Kashmiri actor Zaira Wasim and selective outrage against girl celebrities in valley

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On 16 January,  16-year-old actor of Dangal, Zaira Wasim wrote an apology letter on her Facebook. While the exact cause of why the young acting talent apologised remains unknown, it did incite debates on many platforms.

Many are of the opinion that Zaira Wasim had written this apology fearing a backlash from people in her home state Jammu and Kashmir and militants while there were those who felt that her decision to meet the state chief minister, Mehbooba Mufti, had angered many in the valley.

This first assertion is backed by previous instances from Jammu and Kashmir, for example the backlash faced by the all-girls Kashmiri band, Pragaash. The band was formed in 2012 and consisted of three teenage Muslim girls in Srinagar. However, soon after the band gained recognition they were targeted by death threats and fatwas issued by Grand Mufti of Kashmir.

Burden of nationalism

Two years later, in 2015, Kashmiri schoolgirls were chosen as part of the army’s Operation Sadbhavana to tour across India. After their meeting with President Pranab Mukherjee, they too faced criticism by anti-Indian voices in Kashmir.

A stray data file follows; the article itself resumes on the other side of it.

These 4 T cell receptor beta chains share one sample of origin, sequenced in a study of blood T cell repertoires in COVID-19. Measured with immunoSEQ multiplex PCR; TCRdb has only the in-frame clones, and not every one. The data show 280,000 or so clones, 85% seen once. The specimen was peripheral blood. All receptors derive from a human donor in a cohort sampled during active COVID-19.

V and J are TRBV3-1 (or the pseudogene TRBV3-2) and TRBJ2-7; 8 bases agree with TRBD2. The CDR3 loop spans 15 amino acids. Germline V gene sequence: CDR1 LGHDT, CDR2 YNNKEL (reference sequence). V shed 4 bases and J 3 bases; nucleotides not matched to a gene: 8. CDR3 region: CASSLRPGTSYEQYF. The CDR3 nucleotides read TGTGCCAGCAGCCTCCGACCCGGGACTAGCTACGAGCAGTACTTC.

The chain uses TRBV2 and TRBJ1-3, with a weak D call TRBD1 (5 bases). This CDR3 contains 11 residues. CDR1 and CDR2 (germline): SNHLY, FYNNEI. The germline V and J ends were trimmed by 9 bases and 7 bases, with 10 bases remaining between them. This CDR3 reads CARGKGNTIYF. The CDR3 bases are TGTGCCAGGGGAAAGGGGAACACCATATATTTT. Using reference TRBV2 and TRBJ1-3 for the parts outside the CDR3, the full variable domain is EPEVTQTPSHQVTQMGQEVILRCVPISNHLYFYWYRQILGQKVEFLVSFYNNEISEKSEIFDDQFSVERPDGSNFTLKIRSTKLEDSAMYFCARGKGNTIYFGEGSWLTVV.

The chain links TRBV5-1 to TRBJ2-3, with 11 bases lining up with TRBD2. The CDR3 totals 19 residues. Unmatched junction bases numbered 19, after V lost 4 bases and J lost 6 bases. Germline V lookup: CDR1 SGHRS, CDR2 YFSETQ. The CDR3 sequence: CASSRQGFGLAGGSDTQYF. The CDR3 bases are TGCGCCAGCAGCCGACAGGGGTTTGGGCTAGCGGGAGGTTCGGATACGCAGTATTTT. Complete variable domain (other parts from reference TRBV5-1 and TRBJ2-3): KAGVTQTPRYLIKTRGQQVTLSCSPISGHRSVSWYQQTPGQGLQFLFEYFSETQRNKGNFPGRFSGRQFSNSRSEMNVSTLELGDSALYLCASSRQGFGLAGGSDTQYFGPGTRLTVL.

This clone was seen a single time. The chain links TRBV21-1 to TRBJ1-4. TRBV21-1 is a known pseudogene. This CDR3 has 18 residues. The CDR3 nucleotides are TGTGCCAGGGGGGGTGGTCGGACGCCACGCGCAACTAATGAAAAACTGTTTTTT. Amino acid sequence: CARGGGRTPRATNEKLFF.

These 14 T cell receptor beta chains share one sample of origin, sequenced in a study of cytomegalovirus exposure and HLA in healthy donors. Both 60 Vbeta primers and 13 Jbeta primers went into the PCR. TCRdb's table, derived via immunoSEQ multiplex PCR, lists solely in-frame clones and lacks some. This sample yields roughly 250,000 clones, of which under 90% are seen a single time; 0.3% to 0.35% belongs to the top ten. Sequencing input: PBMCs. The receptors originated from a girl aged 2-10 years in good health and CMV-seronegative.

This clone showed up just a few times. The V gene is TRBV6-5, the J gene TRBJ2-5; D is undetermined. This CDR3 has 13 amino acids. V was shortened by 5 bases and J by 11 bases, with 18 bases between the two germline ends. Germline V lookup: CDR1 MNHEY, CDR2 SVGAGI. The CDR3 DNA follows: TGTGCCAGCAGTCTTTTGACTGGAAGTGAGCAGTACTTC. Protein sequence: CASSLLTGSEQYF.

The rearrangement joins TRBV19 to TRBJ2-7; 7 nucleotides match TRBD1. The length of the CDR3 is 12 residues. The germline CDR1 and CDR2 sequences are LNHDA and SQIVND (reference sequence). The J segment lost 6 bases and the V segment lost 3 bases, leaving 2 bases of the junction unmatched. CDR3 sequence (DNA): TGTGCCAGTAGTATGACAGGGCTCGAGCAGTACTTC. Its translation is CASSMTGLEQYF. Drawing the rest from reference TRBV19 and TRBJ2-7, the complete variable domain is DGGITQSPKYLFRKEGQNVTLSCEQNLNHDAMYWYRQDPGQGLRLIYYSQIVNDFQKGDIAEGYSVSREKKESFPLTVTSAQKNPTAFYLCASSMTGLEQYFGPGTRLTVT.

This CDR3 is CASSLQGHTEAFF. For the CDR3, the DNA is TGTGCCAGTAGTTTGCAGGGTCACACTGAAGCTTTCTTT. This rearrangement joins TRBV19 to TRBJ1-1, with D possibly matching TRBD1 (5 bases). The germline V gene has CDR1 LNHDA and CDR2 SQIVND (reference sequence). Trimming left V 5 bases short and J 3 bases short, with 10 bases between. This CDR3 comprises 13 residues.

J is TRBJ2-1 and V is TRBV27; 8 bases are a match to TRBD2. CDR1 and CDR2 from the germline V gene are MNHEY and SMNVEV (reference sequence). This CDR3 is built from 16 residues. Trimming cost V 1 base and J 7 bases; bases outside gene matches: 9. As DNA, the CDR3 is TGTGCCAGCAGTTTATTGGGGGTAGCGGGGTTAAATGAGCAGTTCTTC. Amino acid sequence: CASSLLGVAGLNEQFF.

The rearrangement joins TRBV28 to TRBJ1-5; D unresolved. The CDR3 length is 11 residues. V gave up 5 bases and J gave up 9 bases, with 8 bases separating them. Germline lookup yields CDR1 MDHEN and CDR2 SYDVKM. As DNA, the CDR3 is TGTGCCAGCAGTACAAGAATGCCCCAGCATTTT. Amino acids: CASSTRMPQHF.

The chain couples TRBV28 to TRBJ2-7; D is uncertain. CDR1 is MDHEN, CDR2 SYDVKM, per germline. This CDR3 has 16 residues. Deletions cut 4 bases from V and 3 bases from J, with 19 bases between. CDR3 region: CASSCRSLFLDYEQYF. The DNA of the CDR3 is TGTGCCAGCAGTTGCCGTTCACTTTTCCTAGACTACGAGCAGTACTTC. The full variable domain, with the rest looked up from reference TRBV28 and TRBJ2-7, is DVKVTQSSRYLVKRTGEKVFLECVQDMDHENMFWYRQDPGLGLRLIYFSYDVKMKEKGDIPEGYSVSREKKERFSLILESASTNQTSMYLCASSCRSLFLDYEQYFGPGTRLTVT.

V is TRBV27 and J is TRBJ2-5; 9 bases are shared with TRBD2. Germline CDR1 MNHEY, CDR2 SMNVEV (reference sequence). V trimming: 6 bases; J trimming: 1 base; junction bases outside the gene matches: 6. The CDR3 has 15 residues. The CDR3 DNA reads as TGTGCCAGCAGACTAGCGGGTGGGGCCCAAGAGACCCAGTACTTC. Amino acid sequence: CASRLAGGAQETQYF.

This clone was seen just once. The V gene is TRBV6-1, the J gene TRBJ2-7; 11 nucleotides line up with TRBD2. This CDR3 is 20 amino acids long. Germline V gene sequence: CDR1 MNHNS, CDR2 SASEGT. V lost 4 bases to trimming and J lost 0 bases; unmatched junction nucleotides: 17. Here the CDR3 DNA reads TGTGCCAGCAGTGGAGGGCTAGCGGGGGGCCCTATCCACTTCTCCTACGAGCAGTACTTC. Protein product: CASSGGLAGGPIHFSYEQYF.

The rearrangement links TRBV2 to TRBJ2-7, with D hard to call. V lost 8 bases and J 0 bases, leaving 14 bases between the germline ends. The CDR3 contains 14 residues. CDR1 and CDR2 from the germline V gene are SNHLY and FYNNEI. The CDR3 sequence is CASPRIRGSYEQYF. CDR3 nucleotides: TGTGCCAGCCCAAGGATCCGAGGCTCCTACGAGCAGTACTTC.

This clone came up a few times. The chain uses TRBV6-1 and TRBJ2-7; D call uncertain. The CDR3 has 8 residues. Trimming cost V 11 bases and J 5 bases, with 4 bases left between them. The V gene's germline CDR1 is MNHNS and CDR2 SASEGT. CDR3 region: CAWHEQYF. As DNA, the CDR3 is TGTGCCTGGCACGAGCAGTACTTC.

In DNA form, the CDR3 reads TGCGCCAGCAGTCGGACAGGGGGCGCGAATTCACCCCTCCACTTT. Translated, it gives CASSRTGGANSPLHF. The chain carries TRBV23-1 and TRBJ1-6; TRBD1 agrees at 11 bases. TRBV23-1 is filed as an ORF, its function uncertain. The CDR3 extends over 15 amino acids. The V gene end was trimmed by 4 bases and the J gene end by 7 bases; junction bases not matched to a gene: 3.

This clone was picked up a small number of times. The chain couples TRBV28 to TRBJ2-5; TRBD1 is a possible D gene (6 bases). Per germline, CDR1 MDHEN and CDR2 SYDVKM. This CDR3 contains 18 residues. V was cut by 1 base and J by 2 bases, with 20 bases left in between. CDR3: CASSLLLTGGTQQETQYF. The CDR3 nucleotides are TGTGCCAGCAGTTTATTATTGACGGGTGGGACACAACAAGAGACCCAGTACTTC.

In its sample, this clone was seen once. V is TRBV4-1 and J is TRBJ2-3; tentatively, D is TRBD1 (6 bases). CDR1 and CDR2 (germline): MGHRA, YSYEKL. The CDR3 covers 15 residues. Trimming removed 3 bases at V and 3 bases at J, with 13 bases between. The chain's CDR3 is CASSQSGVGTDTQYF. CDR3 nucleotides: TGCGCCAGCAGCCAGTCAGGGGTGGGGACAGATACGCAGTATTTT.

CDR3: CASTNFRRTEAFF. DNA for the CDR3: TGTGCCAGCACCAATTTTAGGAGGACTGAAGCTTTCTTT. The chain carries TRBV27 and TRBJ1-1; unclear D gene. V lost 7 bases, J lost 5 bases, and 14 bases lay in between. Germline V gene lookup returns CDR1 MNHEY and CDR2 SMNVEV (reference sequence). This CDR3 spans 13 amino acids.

zaira wasim

On Zaira being in the centre of storm, activist and Secretary of the All India Progressive Women’s Association, Kavita Krishnan said, “There were some tweets from the valley that were supportive but this has not been highlighted.”

Burden of nationalism

“Women are attacked because they are expected to be the flag bearers of their communities.”

She added, “IAS officer Tina Dabi faced the same attacks by Hindu Mahasabha for marrying a Kashmiri man but this was not highlighted as much by the media. The trolling of Tina was not called “terror” like the trolling of Zaira was”.

Krishnan added that the reason why Zaira’s apology gained considerable media attention is because she is Kashmiri and the film industry is considered Indian.

 

With respect to the sudden support for Zaira shown by known right-wing leaders, Krishnan said that it was far too early in life for Zaira to bear the burden of nationalism, Indian or Kashmiriyat. And  it is wrong for her to be made to represent any side by politicians or to be used to show any nationalist ideologies.

“She should be respected as Zaira Wasim, an actor.”

Speaking to Janta Ka Reporter, former journalist and the chairperson of the State Commission for Women of in Jammu and Kashmir, Nayeema Ahmed Mehjoor said, “I have strongly condemned the trolling of Zaira.”

Burden of nationalism

“People in Kashmir are very proud of Zaira Wasim. I think there are some elements in and outside Kashmir, which don’t want Kashmir to progress.”

She also added, “Kashmir has always been a secular and enlightened society and Kashmiri girls are marching ahead.”

An important point amidst the raging debate is that the male artists from Kashmir, for example, singer Qazi Tauqeer and actor Muzammil Ibrahim have never had to undergo similar backlash.

 

 

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